Turnips yellows virus (TuYV) is transmitted by aphids and it is believed that 70% of the most common aphid, peach potato aphids (Myzus persicae) carry it. Work carried out at Brooms Barn a decade ago, showed a 30% yield penalty where levels of the virus were high and infection occurred early in the crop’s life.
Recent data from Brooms Barn confirms just how high recent aphid pressure is; the Brooms Barn long term average of accumulated catches of Myzus persicae up to 21st of June normally runs to just under 500 aphids caught in their traps. For 2020 this was running at 4400, nearly a tenfold increase. Some plants that were being monitored had 50-100 aphids per plant.
AHDB aphids news tells a very similar story; in the report until the end of June, Alex Greenslade of the Rothamsted Insect survey team, reported that average air temperatures continued to exceed the long-term average. “Coinciding with this, the total cereal aphid numbers increased to around 120% of the last period,” he said.
“Sugar beet is already showing the consequences of this high aphid pressure with many crops exhibiting Virus Yellows symptoms. As aphids start flying in the spring they tend to head for sugar beet first, and then as oilseed rape crops are drilled in the autumn they move across into these,” says Dr Vasilis Gegas, EU portfolio manager for oilseed rape at Limagrain.
“The link between high numbers of aphids in the autumn and corresponding levels of infection is clear.”
“Infection usually occurs in September to October when aphids are still flying; the earlier a crop is infected, the more severe the symptoms tend to be with harsher yield penalty as the plants have less seeds/pods .”
“Early drilled crops that are more open, corresponding with mild autumnal conditions, are at the highest risk,” he adds.
“As control of aphids has become increasingly difficult, so numbers have increased, with a subsequent build up of TuYV inoculum in the environment.”
“Once an aphid is infected, it is infected for life – if an uninfected aphid feeds on an infected plant, the aphid becomes infected and so the cycle continues.”
“Infected plants produce fewer side branches, pods, and seeds per pod. It’s confined to the phloem, so potentially robs the plant of resources that would be fed to the roots.
“But you often don’t see severe symptoms, which is why TuYV often goes undetected. Today’s challenge is that it has become increasingly difficult to control early infection with the loss of neonicotinoid seed treatments, and getting the timings right for spray’s is very difficult.”
“Genetic resistance is by far the best way forward.”
What are TuYV levels now?
Since 2016, Limagrain UK along with industry partners – Agrii, Openfield and the AICC – have been monitoring levels of TuYV in crops across the UK. It’s part of a programme carried out across Europe, with leaf samples taken both in the spring and autumn and tested using the standard Elisa test.
“We’ve mapped the incidence of TuYV from the UK to Ukraine and seen it build over the years,” notes Vasilis. “We’re getting to a situation where in some locations 100% of crops carry the virus. It’s now endemic across Europe, and no longer confined to hotspots.”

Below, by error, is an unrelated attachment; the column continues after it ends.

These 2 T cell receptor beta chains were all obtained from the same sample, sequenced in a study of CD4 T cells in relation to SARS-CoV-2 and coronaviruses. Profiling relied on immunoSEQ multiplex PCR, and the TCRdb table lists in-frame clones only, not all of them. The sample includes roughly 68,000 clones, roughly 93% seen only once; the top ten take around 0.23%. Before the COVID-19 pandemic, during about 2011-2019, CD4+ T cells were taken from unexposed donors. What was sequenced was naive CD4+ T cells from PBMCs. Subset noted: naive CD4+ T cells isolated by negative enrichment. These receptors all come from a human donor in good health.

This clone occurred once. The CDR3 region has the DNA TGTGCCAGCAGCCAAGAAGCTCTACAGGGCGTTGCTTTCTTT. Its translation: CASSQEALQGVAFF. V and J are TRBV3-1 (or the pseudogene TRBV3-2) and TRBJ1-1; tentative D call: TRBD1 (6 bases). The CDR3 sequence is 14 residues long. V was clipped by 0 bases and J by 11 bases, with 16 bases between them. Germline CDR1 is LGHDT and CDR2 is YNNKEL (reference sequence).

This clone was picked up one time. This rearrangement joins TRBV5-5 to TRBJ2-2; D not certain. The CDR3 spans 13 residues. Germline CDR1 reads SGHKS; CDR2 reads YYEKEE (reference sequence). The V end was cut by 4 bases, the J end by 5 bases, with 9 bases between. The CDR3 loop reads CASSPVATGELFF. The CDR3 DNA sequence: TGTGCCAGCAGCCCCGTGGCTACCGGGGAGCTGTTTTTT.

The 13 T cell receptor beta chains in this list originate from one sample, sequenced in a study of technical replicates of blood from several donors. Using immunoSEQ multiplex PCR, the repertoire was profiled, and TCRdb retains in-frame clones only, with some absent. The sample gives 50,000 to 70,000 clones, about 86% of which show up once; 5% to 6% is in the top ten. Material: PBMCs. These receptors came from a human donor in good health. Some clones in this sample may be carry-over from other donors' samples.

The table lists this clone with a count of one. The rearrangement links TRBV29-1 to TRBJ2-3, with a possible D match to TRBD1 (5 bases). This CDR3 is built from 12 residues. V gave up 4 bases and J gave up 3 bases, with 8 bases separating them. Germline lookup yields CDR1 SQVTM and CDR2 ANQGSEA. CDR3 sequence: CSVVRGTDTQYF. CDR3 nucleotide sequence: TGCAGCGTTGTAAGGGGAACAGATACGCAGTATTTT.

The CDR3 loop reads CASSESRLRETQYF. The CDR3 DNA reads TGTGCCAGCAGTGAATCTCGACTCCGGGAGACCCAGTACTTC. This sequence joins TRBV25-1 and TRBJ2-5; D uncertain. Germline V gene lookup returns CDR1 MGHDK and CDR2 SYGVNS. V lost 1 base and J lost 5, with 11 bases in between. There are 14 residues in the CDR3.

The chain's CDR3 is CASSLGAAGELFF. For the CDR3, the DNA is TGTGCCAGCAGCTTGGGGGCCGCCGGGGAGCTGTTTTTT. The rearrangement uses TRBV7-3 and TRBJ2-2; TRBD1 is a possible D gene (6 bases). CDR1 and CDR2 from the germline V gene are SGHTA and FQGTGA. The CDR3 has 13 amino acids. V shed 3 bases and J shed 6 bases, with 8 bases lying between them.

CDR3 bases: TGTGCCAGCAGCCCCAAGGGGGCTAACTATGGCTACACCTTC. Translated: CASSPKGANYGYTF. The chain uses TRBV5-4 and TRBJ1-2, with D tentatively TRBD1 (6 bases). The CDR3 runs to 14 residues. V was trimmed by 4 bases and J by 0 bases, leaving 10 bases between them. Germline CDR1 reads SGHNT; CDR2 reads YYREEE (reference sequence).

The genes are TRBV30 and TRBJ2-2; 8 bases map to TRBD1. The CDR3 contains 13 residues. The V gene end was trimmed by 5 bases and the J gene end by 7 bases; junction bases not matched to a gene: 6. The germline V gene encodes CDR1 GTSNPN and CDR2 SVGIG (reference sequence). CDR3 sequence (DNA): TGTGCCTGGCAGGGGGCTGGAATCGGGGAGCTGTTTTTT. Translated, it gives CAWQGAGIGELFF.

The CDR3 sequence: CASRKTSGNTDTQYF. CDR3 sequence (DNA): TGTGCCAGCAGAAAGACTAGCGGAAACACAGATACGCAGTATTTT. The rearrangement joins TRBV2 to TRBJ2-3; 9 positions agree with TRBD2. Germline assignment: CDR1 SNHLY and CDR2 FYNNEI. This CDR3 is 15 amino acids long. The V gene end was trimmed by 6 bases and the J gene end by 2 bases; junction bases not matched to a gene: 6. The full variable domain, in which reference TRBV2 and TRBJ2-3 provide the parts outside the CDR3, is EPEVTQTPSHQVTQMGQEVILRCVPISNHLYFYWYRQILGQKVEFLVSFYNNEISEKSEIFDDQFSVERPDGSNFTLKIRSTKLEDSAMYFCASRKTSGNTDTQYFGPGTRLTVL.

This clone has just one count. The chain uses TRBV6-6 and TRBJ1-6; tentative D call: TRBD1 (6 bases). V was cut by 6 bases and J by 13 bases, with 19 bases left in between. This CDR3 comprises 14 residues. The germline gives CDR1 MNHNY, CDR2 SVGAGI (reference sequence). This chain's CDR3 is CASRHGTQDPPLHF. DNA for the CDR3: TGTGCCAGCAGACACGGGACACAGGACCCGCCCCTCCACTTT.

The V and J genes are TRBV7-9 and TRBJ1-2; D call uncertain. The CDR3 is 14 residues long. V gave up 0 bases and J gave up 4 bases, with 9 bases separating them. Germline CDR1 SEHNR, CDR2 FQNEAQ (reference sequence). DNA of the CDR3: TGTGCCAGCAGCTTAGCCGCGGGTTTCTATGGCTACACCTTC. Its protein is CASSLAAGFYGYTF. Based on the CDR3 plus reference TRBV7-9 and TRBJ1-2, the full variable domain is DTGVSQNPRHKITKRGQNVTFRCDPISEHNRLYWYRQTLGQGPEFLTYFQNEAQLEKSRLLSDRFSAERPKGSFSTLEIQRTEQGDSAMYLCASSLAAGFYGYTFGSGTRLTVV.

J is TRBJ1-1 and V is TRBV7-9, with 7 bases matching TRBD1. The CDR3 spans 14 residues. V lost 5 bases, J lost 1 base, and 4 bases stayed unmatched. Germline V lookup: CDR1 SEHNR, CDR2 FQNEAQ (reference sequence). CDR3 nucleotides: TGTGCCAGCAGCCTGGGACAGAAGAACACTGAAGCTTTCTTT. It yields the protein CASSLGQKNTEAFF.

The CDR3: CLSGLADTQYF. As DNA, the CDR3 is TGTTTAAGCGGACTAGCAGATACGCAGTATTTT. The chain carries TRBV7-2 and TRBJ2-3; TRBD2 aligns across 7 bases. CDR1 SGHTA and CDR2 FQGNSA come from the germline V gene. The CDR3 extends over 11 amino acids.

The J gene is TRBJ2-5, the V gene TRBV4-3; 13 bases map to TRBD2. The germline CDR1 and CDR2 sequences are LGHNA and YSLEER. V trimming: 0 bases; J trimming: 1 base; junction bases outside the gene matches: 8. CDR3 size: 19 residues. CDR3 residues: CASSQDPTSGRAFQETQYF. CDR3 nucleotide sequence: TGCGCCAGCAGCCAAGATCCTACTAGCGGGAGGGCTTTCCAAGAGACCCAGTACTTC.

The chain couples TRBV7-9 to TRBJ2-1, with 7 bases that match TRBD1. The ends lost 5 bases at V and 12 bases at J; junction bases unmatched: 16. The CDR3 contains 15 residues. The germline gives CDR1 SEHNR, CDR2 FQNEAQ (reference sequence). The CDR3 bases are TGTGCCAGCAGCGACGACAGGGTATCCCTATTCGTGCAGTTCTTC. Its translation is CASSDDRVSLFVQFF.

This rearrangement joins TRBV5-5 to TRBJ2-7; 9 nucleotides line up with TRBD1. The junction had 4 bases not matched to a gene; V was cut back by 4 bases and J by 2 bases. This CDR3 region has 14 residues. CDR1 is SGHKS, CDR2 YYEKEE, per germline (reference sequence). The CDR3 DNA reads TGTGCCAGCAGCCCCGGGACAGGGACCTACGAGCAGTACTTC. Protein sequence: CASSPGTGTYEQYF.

Sampling is carried out twice during the growing season, with an initial small-scale survey conducted in Oct-Nov, followed by extensive testing carried out in early spring. “The last couple of seasons we have found very high levels of infection in UK crops in the autumn, which wasn’t the case before.”
“TuYV incidence reached its highest level ever last season, with an average of 84% of non-TuYV resistant UK crops infected in early spring 2019. Almost all sites had an infection rate between 81-100%.”
While incidence was highest in East Anglia and south east England, sites in Scotland and the South West now show high levels of infection. “Four years ago we wouldn’t have seen high levels in the North. But last year we saw 70-75% infection of OSR in Perth and 50-54% in Aberdeen,” he points out.
CHART: TuYV incidence across Europe – 2019
Source: Internal analysis, Limagrain Europe Laboratory, 2019; TuYV incidence in non-resistant varieties per country, 430 locations.
So what role can genetics play?
The value of genetic resistance to TuYV has been well proven since Limagrain launched its first variety Amalie back in 1995. Initially the genetic resistance came with a yield lag, but innovative breeding has overcome this and today, the highest yielding varieties on the AHDB Recommended List all carry TuYV resistance.
This was confirmed in 2019 trials results conducted by the Association of Independent Crop Consultants (AICC) in West Wittering, showed that there was around a 0.4-0.5t/ha yield advantage from varieties with TuYV resistance against those with none.
“Limagrain’s conventional Aspire, performed very well yielding 6.7t/ha; that’s a significant yield jump over the 6t/ha from the non-TuYV resistant variety; Campus. Aurelia was just behind, yielding 6.4t/ha,” explains Peter Cowlrick, director in CCC Agronomy Ltd, who managed the trials.
In Suffolk, the trend was the same, with TuYV resistant varieties leading the pack. Aurelia managed a top yield of 6.1t/ha, well above that of Campus at just above 5.6t/ha. Ambassador yielded just below 5.9t/ha and Aspire 5.86t/ha.
“These varieties also play an important role in IPM, as there is less reliance on insecticides which are challenging to time correctly, especially near the coast, and in a crop where the canopy has grown up well and provides its own microclimate for aphids to continue reproducing, “ says Mr Cowlrick.
“In the south-east, where the risk of TuYV infection is very high, on some farms almost 80% of the crop going into the ground this autumn will be TuYV resistant varieties. There’s such a strong argument for growing a TuYV-resistant variety, why wouldn’t you?”
Limagrain’s top yielding varieties all carry TuYV resistance: